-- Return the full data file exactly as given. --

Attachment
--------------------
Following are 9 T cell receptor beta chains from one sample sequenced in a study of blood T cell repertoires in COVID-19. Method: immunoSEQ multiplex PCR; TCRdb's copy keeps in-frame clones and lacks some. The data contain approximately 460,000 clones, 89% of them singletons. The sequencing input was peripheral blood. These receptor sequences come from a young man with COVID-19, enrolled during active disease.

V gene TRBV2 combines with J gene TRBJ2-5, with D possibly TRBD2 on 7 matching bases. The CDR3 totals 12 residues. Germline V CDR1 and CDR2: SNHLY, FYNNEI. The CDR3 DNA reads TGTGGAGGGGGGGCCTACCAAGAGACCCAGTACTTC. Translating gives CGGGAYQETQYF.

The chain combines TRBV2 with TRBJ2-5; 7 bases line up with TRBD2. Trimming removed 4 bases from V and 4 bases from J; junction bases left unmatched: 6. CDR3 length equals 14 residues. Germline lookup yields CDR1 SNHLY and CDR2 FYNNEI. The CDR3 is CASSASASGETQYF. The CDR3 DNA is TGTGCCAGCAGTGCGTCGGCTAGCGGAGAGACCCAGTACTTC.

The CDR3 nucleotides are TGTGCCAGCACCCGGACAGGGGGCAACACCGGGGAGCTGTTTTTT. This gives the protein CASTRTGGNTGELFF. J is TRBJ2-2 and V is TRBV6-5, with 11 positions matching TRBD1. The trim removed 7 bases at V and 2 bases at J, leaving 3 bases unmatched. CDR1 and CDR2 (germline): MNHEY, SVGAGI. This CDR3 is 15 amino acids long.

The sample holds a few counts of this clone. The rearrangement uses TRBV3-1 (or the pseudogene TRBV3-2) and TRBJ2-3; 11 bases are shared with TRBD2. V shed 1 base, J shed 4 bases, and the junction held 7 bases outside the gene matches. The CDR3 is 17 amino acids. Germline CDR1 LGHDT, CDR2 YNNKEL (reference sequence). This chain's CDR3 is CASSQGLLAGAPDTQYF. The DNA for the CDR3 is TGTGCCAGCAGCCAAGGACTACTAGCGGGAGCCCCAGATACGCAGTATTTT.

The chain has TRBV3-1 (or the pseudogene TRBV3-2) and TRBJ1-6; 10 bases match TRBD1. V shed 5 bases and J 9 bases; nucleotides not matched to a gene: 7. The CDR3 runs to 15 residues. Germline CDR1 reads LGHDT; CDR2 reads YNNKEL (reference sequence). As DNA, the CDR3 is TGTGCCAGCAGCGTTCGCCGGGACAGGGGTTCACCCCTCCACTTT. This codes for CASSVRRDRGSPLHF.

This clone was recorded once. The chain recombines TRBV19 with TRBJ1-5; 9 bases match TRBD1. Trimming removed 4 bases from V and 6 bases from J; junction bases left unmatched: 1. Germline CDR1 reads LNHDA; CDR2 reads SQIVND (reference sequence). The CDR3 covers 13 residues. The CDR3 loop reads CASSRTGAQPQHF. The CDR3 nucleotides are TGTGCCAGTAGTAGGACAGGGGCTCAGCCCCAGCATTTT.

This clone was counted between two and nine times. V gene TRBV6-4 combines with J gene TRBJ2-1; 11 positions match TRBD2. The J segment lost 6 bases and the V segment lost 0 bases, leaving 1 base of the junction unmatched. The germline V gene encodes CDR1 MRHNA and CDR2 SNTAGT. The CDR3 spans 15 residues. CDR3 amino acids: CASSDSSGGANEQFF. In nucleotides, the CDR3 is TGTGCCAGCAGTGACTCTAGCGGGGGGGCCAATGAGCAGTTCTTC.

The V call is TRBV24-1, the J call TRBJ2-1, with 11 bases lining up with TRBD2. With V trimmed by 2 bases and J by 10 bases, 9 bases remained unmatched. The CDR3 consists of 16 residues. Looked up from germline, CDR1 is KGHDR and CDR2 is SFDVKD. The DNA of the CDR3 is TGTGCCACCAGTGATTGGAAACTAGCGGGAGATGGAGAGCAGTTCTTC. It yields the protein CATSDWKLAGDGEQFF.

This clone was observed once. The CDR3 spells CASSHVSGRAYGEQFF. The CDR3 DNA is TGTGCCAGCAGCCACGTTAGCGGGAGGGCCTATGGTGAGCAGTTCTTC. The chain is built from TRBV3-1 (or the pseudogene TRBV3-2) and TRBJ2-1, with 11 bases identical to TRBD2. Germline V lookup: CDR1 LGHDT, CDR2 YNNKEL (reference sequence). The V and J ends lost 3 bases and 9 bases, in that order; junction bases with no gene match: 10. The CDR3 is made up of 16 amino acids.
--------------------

Following are 9 T cell receptor beta chains from one sample sequenced in a study of blood T cell repertoires in COVID-19. Method: immunoSEQ multiplex PCR; TCRdb's copy keeps in-frame clones and lacks some. The data contain approximately 460,000 clones, 89% of them singletons. The sequencing input was peripheral blood. These receptor sequences come from a young man with COVID-19, enrolled during active disease.

V gene TRBV2 combines with J gene TRBJ2-5, with D possibly TRBD2 on 7 matching bases. The CDR3 totals 12 residues. Germline V CDR1 and CDR2: SNHLY, FYNNEI. The CDR3 DNA reads TGTGGAGGGGGGGCCTACCAAGAGACCCAGTACTTC. Translating gives CGGGAYQETQYF.

The chain combines TRBV2 with TRBJ2-5; 7 bases line up with TRBD2. Trimming removed 4 bases from V and 4 bases from J; junction bases left unmatched: 6. CDR3 length equals 14 residues. Germline lookup yields CDR1 SNHLY and CDR2 FYNNEI. The CDR3 is CASSASASGETQYF. The CDR3 DNA is TGTGCCAGCAGTGCGTCGGCTAGCGGAGAGACCCAGTACTTC.

The CDR3 nucleotides are TGTGCCAGCACCCGGACAGGGGGCAACACCGGGGAGCTGTTTTTT. This gives the protein CASTRTGGNTGELFF. J is TRBJ2-2 and V is TRBV6-5, with 11 positions matching TRBD1. The trim removed 7 bases at V and 2 bases at J, leaving 3 bases unmatched. CDR1 and CDR2 (germline): MNHEY, SVGAGI. This CDR3 is 15 amino acids long.

The sample holds a few counts of this clone. The rearrangement uses TRBV3-1 (or the pseudogene TRBV3-2) and TRBJ2-3; 11 bases are shared with TRBD2. V shed 1 base, J shed 4 bases, and the junction held 7 bases outside the gene matches. The CDR3 is 17 amino acids. Germline CDR1 LGHDT, CDR2 YNNKEL (reference sequence). This chain's CDR3 is CASSQGLLAGAPDTQYF. The DNA for the CDR3 is TGTGCCAGCAGCCAAGGACTACTAGCGGGAGCCCCAGATACGCAGTATTTT.

The chain has TRBV3-1 (or the pseudogene TRBV3-2) and TRBJ1-6; 10 bases match TRBD1. V shed 5 bases and J 9 bases; nucleotides not matched to a gene: 7. The CDR3 runs to 15 residues. Germline CDR1 reads LGHDT; CDR2 reads YNNKEL (reference sequence). As DNA, the CDR3 is TGTGCCAGCAGCGTTCGCCGGGACAGGGGTTCACCCCTCCACTTT. This codes for CASSVRRDRGSPLHF.

This clone was recorded once. The chain recombines TRBV19 with TRBJ1-5; 9 bases match TRBD1. Trimming removed 4 bases from V and 6 bases from J; junction bases left unmatched: 1. Germline CDR1 reads LNHDA; CDR2 reads SQIVND (reference sequence). The CDR3 covers 13 residues. The CDR3 loop reads CASSRTGAQPQHF. The CDR3 nucleotides are TGTGCCAGTAGTAGGACAGGGGCTCAGCCCCAGCATTTT.

This clone was counted between two and nine times. V gene TRBV6-4 combines with J gene TRBJ2-1; 11 positions match TRBD2. The J segment lost 6 bases and the V segment lost 0 bases, leaving 1 base of the junction unmatched. The germline V gene encodes CDR1 MRHNA and CDR2 SNTAGT. The CDR3 spans 15 residues. CDR3 amino acids: CASSDSSGGANEQFF. In nucleotides, the CDR3 is TGTGCCAGCAGTGACTCTAGCGGGGGGGCCAATGAGCAGTTCTTC.

The V call is TRBV24-1, the J call TRBJ2-1, with 11 bases lining up with TRBD2. With V trimmed by 2 bases and J by 10 bases, 9 bases remained unmatched. The CDR3 consists of 16 residues. Looked up from germline, CDR1 is KGHDR and CDR2 is SFDVKD. The DNA of the CDR3 is TGTGCCACCAGTGATTGGAAACTAGCGGGAGATGGAGAGCAGTTCTTC. It yields the protein CATSDWKLAGDGEQFF.

This clone was observed once. The CDR3 spells CASSHVSGRAYGEQFF. The CDR3 DNA is TGTGCCAGCAGCCACGTTAGCGGGAGGGCCTATGGTGAGCAGTTCTTC. The chain is built from TRBV3-1 (or the pseudogene TRBV3-2) and TRBJ2-1, with 11 bases identical to TRBD2. Germline V lookup: CDR1 LGHDT, CDR2 YNNKEL (reference sequence). The V and J ends lost 3 bases and 9 bases, in that order; junction bases with no gene match: 10. The CDR3 is made up of 16 amino acids.